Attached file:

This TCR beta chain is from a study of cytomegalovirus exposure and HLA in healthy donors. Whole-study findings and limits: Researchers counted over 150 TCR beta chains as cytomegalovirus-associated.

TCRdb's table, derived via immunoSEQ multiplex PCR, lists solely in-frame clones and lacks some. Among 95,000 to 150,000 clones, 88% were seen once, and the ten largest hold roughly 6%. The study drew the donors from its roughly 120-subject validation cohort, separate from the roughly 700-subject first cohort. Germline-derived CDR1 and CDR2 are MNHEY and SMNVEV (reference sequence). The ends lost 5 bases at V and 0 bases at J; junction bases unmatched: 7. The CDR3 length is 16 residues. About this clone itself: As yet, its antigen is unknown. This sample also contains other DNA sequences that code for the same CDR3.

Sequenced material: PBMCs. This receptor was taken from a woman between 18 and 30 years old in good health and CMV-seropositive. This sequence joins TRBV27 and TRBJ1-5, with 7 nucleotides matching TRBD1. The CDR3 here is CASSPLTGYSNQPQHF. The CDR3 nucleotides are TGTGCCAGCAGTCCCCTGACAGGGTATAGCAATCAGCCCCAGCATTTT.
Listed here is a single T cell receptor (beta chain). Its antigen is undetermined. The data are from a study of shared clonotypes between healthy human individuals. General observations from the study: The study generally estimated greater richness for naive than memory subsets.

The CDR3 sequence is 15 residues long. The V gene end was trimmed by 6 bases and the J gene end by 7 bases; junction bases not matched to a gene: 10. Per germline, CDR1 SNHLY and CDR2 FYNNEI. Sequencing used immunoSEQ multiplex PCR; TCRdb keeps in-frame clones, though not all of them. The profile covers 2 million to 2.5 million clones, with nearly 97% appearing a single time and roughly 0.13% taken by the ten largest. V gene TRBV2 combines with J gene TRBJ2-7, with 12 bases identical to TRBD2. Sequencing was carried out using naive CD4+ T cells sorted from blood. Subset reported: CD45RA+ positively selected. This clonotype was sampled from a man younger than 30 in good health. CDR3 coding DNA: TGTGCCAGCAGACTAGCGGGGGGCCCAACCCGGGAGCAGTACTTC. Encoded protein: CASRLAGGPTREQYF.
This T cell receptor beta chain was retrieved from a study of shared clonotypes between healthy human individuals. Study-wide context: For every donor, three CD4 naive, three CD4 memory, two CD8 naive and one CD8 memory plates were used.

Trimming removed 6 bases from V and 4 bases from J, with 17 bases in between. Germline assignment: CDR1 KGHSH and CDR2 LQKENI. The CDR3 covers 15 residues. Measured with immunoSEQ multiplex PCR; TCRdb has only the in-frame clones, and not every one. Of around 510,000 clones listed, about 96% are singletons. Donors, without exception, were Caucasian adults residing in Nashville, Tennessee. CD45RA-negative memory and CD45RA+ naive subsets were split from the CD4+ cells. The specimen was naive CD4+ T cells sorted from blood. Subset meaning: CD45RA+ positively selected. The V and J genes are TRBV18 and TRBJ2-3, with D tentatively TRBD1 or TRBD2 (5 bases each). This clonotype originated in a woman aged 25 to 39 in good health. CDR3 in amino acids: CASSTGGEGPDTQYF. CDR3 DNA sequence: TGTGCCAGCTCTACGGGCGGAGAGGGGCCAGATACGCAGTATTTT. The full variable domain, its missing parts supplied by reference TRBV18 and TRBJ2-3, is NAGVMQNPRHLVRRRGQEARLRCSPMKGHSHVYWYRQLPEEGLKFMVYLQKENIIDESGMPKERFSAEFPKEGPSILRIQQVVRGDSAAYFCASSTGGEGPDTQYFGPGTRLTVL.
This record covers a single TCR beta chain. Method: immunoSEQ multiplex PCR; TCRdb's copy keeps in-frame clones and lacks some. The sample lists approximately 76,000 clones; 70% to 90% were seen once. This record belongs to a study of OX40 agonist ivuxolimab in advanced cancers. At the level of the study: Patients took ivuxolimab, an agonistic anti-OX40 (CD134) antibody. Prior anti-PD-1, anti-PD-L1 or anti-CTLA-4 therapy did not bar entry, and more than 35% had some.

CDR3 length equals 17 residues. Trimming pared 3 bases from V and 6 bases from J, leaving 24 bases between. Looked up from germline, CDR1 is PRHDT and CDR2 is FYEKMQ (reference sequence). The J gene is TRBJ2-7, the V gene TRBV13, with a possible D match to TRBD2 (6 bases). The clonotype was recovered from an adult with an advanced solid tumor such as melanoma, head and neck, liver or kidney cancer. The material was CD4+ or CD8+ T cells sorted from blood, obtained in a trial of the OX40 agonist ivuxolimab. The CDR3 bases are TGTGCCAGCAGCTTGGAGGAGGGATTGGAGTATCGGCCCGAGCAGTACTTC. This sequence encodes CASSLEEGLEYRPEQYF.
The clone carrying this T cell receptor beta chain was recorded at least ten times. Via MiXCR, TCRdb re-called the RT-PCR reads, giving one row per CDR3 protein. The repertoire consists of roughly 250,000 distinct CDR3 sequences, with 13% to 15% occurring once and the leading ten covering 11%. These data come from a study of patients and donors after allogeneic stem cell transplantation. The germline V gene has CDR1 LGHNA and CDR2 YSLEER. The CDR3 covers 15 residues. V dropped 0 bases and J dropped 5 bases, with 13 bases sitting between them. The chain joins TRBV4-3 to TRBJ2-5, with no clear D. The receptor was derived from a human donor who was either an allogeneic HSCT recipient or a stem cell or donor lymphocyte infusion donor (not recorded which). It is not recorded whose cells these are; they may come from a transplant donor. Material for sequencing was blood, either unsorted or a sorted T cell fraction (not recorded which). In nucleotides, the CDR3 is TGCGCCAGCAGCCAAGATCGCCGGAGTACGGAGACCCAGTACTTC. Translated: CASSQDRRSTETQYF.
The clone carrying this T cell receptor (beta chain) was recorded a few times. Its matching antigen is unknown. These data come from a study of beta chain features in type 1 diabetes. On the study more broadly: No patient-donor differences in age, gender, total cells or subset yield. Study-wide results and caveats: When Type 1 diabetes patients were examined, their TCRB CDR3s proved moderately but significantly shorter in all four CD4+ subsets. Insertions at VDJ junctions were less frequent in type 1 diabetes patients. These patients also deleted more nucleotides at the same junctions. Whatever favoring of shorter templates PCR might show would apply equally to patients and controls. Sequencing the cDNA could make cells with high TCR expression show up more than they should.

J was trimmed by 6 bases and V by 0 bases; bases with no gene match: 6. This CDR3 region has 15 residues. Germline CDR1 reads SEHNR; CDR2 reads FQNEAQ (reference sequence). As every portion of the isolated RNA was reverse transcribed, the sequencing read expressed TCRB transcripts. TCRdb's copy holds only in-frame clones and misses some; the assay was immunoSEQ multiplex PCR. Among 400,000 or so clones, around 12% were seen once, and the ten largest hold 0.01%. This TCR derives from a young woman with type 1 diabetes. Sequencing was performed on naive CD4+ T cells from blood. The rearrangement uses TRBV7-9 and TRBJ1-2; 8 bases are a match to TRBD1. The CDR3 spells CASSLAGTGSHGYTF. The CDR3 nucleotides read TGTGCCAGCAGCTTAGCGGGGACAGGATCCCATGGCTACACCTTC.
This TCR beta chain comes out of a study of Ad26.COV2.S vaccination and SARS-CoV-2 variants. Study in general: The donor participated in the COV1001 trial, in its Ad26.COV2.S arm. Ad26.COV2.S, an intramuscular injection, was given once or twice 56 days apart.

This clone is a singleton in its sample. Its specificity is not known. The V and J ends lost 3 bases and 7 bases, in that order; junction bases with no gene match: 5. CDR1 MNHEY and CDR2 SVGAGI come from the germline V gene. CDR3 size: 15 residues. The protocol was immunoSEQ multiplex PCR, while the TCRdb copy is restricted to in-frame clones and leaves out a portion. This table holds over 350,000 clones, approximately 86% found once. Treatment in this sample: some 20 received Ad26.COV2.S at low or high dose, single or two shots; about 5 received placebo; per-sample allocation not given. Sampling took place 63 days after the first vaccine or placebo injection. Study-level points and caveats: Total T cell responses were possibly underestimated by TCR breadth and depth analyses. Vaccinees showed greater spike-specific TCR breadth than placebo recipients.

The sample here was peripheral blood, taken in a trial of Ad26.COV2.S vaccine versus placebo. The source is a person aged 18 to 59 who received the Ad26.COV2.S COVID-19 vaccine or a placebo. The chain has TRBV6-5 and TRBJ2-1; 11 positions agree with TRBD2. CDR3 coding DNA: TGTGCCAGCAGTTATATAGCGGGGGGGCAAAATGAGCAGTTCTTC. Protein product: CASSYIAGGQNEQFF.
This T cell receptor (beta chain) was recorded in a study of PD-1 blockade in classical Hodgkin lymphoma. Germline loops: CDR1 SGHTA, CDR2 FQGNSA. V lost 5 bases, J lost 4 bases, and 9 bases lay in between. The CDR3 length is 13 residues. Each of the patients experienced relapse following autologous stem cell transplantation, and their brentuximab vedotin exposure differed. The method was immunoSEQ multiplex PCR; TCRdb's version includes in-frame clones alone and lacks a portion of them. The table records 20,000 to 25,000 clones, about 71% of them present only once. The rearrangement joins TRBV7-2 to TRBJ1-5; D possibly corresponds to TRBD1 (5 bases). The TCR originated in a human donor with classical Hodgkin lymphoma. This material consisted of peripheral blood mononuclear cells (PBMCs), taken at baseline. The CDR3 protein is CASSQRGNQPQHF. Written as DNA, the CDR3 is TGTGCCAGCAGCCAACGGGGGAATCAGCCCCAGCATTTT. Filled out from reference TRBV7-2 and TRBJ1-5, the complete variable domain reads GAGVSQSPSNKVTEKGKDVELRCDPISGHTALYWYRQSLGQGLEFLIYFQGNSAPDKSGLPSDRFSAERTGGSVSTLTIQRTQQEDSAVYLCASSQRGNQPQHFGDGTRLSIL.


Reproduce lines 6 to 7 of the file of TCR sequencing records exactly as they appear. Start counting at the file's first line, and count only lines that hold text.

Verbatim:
This T cell receptor beta chain was retrieved from a study of shared clonotypes between healthy human individuals. Study-wide context: For every donor, three CD4 naive, three CD4 memory, two CD8 naive and one CD8 memory plates were used.

Trimming removed 6 bases from V and 4 bases from J, with 17 bases in between. Germline assignment: CDR1 KGHSH and CDR2 LQKENI. The CDR3 covers 15 residues. Measured with immunoSEQ multiplex PCR; TCRdb has only the in-frame clones, and not every one. Of around 510,000 clones listed, about 96% are singletons. Donors, without exception, were Caucasian adults residing in Nashville, Tennessee. CD45RA-negative memory and CD45RA+ naive subsets were split from the CD4+ cells. The specimen was naive CD4+ T cells sorted from blood. Subset meaning: CD45RA+ positively selected. The V and J genes are TRBV18 and TRBJ2-3, with D tentatively TRBD1 or TRBD2 (5 bases each). This clonotype originated in a woman aged 25 to 39 in good health. CDR3 in amino acids: CASSTGGEGPDTQYF. CDR3 DNA sequence: TGTGCCAGCTCTACGGGCGGAGAGGGGCCAGATACGCAGTATTTT. The full variable domain, its missing parts supplied by reference TRBV18 and TRBJ2-3, is NAGVMQNPRHLVRRRGQEARLRCSPMKGHSHVYWYRQLPEEGLKFMVYLQKENIIDESGMPKERFSAEFPKEGPSILRIQQVVRGDSAAYFCASSTGGEGPDTQYFGPGTRLTVL.